Worlds Apart: Inequality between America’s Most and Least Affluent Neighborhoods

Source: Rolf Pendall, Carl Hedman, Urban Institute, Research Report, June 2015

Since households with higher income and wealth can live in more expensive houses, neighborhoods, cities, and metropolitan areas, one would expect that inequality among neighborhoods has increased in parallel with income and wealth inequality among households. This report uses the newly produced national Neighborhood Change Database (NCDB) to understand more about the magnitude of current inequality and inequality growth across the entire United States between 1990 and 2010. The NCDB reconciles both the changing boundaries of neighborhoods—defined as census tracts per their boundaries in 2010—and the changing definitions of the variables collected in successive US Census Bureau surveys of households so that researchers can study the same phenomenon over time in neighborhoods with fixed boundaries.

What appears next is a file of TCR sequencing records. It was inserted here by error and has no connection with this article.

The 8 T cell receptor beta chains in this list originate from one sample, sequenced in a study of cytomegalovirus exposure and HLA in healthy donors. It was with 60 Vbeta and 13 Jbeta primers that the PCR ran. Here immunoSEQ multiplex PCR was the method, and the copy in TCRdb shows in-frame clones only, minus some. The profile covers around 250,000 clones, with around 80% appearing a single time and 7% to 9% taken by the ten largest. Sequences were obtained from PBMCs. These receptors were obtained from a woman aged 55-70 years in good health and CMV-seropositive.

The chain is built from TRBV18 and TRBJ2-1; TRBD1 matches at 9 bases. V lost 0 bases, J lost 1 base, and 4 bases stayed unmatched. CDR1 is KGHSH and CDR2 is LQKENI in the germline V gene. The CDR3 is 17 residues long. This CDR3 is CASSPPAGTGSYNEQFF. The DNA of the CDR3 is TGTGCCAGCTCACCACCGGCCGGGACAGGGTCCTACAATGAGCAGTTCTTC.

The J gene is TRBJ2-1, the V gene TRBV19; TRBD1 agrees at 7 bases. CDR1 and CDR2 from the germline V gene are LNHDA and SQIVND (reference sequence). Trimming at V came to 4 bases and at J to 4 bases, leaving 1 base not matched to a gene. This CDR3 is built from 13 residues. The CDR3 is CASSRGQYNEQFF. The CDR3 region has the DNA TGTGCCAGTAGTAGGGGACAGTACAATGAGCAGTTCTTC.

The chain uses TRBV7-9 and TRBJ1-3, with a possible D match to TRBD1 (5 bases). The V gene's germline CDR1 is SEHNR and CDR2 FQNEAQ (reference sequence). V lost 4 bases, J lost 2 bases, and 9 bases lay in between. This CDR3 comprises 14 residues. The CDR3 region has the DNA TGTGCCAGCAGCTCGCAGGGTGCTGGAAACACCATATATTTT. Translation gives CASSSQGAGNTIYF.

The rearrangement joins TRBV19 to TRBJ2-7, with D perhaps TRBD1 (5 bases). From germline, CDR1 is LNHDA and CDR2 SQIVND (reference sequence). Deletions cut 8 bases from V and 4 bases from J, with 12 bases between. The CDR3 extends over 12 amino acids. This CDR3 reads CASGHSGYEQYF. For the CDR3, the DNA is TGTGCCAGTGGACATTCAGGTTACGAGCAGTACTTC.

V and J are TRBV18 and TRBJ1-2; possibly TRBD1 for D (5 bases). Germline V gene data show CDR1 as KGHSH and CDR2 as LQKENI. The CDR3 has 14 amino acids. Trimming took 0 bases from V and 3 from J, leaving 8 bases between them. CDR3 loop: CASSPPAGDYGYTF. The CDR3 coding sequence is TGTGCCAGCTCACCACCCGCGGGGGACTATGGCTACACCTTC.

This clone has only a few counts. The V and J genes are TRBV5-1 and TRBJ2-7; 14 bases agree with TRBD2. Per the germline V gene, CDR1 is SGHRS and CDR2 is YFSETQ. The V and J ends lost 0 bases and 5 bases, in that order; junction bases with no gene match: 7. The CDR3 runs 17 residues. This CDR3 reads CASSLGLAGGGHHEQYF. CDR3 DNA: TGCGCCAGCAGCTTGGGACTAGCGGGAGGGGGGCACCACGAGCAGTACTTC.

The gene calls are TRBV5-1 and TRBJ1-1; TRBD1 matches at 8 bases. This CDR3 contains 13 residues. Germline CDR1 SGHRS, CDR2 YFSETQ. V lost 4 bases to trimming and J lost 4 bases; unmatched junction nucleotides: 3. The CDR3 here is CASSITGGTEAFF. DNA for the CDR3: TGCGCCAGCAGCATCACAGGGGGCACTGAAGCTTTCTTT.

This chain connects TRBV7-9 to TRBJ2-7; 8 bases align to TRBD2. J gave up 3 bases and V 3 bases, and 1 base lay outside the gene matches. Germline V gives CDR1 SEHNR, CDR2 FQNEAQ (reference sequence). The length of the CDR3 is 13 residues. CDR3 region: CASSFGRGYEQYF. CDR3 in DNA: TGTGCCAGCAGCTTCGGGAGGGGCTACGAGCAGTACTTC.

Usually, inequality among neighborhoods is based on income among households. But other aspects of inequality are also important and pervasive, like the distribution of wealth and human capital, which vary among neighborhoods just as they do among households. To get a more complete picture of geographic inequality, therefore, the Urban Institute used factor analysis to extract a single composite score from four of the NCDB’s indicators of advantage and disadvantage:
– Average household income, an indicator of purchasing power of households within the census tract
– Share with a college degree, an indicator of the “human capital” of the tract’s residents
– Homeownership rate, an indicator of the extent to which the tract’s residents have access to this source of wealth
– Median housing value, an indicator of the wealth of the tract’s homeowners—who generally have more wealth than renters